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Ophis - Spew Forth Odium review



Reviewer:
N/A

20 users:
7.85
Band: Ophis
Album: Spew Forth Odium
Release date: October 2021


01. Default Empty
02. Of Stygian Descent
03. Conflagration Eternal
04. Temple of Scourges
05. The Perennial Wound
06. The Stagnant Room


"No light, no destination, no compromise!"

That's the message on Ophis' Bandcamp page, along with "Raw, old school nihilistic Death/Doom Metal." and "Established 2001". So this should tell you pretty much all you need to know. Ophis have been around for a while, and their brand of death doom is pretty old school and dark. Simple as. I'll also tell you Ophis like to take things slow. Both in terms of the pace of their music (it's doom metal after all), and in the time spent between releases, as this is barely their 5th album in more than two decades. And them being that old school and all, you can pretty much expect Spew Forth Odium to sound like something they could've released at any point in their career.

There are a few things that still make me want to talk about Ophis despite how apparently straight-forward the album is. First, there's been some lineup changes since the last album, 2017's The Dismal Circle, but it's not like they didn't also go to a guitarist/drummer change back in 2016. With the core of Kruppa and Kröplin (also of Funeral Fvck) intact, with Sufferage and Todtgelichter members joining in the ranks. Second, Jens Ballaschke, who produced the band's magnum opus, 2010's Withered Shades, is producing again. And third... death doom albums going into hour-long runtime are hard to get right.

What I'm reminded most of is Officium Triste, a band that is in similar death doom waters and that Ophis have released a split with. I was pretty indifferent to their stuff up until they released The Death Of Gaia, but that one just hit the right emotional balance to resonate with me. Instead Ophis have managed to consistently hit that sweet spot, even if they don't really reach that album. But Spew Forth Odium feels less dense that the band's early work. Like a knob has been twisted more towards the pensive side, but only barely so. The album's doom still goes heavily into funeral doom territories, and creating heavy atmospheres through bits of death and black infusions.

This seems like a direction that 2017's The Dismal Circle was already going in, but Spew Forth Odium finds better ways to integrate the pensive darkness and the crushing atmospheres. The production job helps this feel gritty in the right way. So it does work upon Ophis' strengths, but I can't help but feel like their uncompromising old-school ethos is making their music run in circles. It's old school death doom as great as old school death doom can be, and when it hits, it hits, but there's the occasional moment where I'm just begging for some more dynamics. Like for the love of God give me something other that pensive melodies and growls once in a while. I shouldn't have to wait until the end of the record for that.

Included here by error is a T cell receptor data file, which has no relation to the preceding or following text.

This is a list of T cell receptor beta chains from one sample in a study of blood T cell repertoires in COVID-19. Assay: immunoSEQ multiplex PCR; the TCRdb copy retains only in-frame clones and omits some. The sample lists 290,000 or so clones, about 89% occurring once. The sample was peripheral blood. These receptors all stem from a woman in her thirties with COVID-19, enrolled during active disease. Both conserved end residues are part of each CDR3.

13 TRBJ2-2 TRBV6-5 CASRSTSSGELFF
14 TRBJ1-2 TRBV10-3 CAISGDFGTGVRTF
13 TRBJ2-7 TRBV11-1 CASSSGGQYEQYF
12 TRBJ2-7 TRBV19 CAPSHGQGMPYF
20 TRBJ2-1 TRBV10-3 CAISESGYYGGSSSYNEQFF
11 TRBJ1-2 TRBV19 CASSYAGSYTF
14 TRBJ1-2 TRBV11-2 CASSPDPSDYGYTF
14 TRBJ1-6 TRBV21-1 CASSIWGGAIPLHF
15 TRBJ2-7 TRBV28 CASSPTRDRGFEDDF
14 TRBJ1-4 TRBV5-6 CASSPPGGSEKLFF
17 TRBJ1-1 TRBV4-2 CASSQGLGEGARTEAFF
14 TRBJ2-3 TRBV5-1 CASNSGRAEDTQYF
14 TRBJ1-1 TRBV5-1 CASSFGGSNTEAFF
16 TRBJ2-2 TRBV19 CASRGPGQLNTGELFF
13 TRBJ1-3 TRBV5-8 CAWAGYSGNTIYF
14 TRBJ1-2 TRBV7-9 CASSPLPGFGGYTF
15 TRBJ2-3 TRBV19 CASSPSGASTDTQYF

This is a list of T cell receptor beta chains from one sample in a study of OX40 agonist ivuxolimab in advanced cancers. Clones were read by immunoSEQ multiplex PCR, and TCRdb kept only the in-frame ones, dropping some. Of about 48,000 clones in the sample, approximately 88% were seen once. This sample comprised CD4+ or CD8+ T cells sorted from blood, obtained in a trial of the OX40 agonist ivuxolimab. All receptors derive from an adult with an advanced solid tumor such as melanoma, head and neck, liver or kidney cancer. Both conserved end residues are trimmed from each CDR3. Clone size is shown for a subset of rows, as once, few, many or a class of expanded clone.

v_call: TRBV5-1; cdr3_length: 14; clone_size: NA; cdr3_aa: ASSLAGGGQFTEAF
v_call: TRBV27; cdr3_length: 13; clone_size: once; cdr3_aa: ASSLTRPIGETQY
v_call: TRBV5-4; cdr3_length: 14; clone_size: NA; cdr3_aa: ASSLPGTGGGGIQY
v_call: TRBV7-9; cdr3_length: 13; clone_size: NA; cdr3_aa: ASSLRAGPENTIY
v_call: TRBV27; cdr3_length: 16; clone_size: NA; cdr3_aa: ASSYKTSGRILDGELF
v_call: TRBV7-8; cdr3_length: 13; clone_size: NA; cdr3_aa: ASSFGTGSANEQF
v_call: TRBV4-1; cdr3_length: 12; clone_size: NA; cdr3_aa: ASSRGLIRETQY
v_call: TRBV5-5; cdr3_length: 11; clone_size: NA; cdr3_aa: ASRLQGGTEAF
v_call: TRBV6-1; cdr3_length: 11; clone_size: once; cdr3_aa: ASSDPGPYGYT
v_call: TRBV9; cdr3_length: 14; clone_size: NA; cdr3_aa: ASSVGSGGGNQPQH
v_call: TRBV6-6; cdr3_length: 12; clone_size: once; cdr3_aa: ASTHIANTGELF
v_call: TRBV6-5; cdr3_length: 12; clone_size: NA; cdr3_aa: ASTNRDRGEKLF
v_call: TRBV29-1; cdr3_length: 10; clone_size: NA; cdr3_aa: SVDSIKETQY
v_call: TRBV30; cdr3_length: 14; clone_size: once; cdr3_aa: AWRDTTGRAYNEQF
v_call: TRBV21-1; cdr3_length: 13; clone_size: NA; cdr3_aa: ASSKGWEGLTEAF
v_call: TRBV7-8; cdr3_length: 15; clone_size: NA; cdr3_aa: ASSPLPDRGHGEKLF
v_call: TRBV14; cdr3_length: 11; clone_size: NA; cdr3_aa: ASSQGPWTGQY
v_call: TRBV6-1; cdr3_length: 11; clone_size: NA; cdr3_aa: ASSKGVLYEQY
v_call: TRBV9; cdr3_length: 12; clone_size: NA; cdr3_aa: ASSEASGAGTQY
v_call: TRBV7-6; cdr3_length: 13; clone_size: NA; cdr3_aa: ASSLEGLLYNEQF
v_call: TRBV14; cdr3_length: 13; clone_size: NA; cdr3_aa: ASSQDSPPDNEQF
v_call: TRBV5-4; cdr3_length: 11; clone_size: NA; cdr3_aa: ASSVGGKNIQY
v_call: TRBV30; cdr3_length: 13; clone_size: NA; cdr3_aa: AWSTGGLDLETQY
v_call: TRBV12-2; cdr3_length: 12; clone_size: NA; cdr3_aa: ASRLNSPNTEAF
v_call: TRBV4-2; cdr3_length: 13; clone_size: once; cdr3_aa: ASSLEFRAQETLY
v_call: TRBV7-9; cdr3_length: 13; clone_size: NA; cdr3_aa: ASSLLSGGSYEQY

Ophis had mutated the death doom sound to their liking to create their own sound. And I respect that a lot. It's enough that I can tell them apart from Saturnus and Swallow The Sun and Mourning Beloveth. And it's in the genre's DNA to be long, slow and uneventful. At least their take on it is interesting enough that the criticism isn't specific to them. The album ends on a very high note, so that has deceived me at least once that I should give it another listen.





Written on 05.11.2021 by Doesn't matter that much to me if you agree with me, as long as you checked the album out.


Comments

Comments: 2   Visited by: 102 users
05.11.2021 - 14:36
Bad English
Tage Westerlund
Cool review. In some way I think this is their best
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Stormtroopers of Death - ''Speak English or Die''

I better die, because I never will learn speek english, so I choose dieing
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05.11.2021 - 15:00
traililya

Strong one.
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